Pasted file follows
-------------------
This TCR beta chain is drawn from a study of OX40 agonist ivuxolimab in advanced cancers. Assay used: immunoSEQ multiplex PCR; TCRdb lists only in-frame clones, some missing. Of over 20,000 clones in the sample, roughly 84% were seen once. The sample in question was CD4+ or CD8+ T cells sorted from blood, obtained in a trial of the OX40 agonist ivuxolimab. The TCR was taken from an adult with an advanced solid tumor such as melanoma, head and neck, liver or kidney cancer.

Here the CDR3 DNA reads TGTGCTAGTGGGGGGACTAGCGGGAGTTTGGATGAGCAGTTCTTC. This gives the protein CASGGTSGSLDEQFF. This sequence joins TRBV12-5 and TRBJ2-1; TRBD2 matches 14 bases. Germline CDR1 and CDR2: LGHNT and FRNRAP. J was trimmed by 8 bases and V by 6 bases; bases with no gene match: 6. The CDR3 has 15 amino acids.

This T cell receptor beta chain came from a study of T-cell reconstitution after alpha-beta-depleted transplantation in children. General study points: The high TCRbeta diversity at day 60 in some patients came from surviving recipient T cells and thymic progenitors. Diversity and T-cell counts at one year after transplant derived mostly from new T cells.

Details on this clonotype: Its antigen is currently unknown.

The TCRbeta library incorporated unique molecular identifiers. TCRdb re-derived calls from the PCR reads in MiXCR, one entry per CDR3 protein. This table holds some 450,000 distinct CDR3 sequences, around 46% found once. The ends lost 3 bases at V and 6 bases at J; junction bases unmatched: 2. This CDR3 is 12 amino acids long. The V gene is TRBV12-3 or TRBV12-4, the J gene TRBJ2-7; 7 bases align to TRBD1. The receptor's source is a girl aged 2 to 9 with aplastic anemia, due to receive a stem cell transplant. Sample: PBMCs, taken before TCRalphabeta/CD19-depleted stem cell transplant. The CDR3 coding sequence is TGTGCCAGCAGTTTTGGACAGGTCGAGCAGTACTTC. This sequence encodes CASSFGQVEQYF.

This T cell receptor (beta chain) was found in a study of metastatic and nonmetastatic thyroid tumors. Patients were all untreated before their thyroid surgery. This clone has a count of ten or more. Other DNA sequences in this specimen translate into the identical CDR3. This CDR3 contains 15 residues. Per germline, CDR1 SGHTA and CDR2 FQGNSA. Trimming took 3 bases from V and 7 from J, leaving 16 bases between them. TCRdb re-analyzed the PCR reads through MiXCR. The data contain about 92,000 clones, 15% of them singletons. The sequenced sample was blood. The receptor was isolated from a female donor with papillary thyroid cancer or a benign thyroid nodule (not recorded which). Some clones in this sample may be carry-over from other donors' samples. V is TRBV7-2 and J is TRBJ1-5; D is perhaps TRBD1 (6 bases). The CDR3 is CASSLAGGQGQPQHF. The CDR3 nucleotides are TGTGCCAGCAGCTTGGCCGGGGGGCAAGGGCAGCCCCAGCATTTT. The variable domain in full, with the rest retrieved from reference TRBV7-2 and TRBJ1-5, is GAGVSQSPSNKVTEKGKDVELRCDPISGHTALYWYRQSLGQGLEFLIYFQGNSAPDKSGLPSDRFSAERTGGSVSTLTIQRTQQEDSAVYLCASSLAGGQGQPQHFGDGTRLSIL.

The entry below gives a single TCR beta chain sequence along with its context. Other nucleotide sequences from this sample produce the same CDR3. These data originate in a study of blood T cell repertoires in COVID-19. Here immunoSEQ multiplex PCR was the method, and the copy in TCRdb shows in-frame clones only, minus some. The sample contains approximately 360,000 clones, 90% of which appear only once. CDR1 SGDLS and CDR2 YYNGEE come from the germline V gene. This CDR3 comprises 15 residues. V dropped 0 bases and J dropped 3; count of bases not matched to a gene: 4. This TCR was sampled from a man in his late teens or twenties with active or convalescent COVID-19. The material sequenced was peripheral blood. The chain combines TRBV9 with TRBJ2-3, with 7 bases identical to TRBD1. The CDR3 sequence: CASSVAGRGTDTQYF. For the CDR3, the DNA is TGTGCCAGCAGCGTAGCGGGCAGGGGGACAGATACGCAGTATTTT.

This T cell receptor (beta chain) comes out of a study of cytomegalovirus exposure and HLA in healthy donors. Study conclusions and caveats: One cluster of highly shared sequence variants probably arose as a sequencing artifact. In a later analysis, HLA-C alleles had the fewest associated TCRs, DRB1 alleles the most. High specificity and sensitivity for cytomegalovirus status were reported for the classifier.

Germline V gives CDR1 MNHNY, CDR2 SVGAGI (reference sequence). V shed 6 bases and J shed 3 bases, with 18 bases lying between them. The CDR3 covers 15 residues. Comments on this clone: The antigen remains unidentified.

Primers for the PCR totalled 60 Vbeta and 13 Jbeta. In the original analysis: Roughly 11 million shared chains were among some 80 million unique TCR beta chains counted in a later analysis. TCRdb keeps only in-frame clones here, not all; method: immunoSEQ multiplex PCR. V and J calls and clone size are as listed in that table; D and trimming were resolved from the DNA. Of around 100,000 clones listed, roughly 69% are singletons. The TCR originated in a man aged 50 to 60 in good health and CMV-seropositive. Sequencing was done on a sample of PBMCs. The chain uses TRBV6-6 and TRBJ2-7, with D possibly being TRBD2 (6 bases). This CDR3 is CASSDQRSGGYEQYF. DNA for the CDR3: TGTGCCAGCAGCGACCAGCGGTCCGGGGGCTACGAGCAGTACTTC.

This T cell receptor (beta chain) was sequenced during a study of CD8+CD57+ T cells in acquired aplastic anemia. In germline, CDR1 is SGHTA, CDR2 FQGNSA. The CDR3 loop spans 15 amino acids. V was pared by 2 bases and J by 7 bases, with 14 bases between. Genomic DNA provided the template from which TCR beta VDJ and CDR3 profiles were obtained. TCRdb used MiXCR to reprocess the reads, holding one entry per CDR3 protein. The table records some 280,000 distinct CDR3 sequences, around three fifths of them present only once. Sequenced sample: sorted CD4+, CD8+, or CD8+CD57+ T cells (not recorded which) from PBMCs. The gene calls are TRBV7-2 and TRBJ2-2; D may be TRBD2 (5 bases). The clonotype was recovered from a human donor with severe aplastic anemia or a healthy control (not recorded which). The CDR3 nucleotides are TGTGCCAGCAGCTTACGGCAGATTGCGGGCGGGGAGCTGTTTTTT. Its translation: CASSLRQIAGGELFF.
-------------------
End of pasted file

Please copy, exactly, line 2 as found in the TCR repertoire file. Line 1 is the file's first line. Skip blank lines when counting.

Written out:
Here the CDR3 DNA reads TGTGCTAGTGGGGGGACTAGCGGGAGTTTGGATGAGCAGTTCTTC. This gives the protein CASGGTSGSLDEQFF. This sequence joins TRBV12-5 and TRBJ2-1; TRBD2 matches 14 bases. Germline CDR1 and CDR2: LGHNT and FRNRAP. J was trimmed by 8 bases and V by 6 bases; bases with no gene match: 6. The CDR3 has 15 amino acids.